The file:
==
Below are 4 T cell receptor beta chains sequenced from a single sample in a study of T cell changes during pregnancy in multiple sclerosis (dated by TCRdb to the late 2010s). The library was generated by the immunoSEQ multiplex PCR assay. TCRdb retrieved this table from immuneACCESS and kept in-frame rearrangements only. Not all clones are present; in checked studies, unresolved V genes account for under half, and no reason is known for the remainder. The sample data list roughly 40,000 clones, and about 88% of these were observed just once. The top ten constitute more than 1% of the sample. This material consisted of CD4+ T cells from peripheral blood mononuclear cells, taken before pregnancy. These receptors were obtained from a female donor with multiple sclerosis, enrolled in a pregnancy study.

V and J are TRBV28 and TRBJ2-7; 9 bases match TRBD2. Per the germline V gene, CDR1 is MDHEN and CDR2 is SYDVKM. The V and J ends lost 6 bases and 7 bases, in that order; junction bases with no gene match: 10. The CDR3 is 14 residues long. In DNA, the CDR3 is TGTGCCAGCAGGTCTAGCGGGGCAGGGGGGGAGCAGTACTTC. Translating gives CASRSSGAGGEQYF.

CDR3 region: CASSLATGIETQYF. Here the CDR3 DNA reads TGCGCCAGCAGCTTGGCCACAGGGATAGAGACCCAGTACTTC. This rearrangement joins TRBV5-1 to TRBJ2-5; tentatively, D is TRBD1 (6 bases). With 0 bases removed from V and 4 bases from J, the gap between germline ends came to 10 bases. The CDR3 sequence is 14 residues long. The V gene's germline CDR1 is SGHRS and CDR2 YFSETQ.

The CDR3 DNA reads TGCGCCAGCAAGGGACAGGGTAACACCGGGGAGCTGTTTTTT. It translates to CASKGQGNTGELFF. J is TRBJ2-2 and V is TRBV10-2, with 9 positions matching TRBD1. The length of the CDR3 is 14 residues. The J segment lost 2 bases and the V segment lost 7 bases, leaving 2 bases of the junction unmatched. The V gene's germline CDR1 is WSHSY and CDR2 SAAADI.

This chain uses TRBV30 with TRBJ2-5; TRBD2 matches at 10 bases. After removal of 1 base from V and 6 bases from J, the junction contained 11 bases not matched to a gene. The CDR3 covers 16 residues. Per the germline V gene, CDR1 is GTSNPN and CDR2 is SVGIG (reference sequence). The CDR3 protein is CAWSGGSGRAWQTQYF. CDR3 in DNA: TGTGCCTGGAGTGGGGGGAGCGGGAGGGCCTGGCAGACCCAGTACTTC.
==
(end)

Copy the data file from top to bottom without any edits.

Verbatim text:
Below are 4 T cell receptor beta chains sequenced from a single sample in a study of T cell changes during pregnancy in multiple sclerosis (dated by TCRdb to the late 2010s). The library was generated by the immunoSEQ multiplex PCR assay. TCRdb retrieved this table from immuneACCESS and kept in-frame rearrangements only. Not all clones are present; in checked studies, unresolved V genes account for under half, and no reason is known for the remainder. The sample data list roughly 40,000 clones, and about 88% of these were observed just once. The top ten constitute more than 1% of the sample. This material consisted of CD4+ T cells from peripheral blood mononuclear cells, taken before pregnancy. These receptors were obtained from a female donor with multiple sclerosis, enrolled in a pregnancy study.

V and J are TRBV28 and TRBJ2-7; 9 bases match TRBD2. Per the germline V gene, CDR1 is MDHEN and CDR2 is SYDVKM. The V and J ends lost 6 bases and 7 bases, in that order; junction bases with no gene match: 10. The CDR3 is 14 residues long. In DNA, the CDR3 is TGTGCCAGCAGGTCTAGCGGGGCAGGGGGGGAGCAGTACTTC. Translating gives CASRSSGAGGEQYF.

CDR3 region: CASSLATGIETQYF. Here the CDR3 DNA reads TGCGCCAGCAGCTTGGCCACAGGGATAGAGACCCAGTACTTC. This rearrangement joins TRBV5-1 to TRBJ2-5; tentatively, D is TRBD1 (6 bases). With 0 bases removed from V and 4 bases from J, the gap between germline ends came to 10 bases. The CDR3 sequence is 14 residues long. The V gene's germline CDR1 is SGHRS and CDR2 YFSETQ.

The CDR3 DNA reads TGCGCCAGCAAGGGACAGGGTAACACCGGGGAGCTGTTTTTT. It translates to CASKGQGNTGELFF. J is TRBJ2-2 and V is TRBV10-2, with 9 positions matching TRBD1. The length of the CDR3 is 14 residues. The J segment lost 2 bases and the V segment lost 7 bases, leaving 2 bases of the junction unmatched. The V gene's germline CDR1 is WSHSY and CDR2 SAAADI.

This chain uses TRBV30 with TRBJ2-5; TRBD2 matches at 10 bases. After removal of 1 base from V and 6 bases from J, the junction contained 11 bases not matched to a gene. The CDR3 covers 16 residues. Per the germline V gene, CDR1 is GTSNPN and CDR2 is SVGIG (reference sequence). The CDR3 protein is CAWSGGSGRAWQTQYF. CDR3 in DNA: TGTGCCTGGAGTGGGGGGAGCGGGAGGGCCTGGCAGACCCAGTACTTC.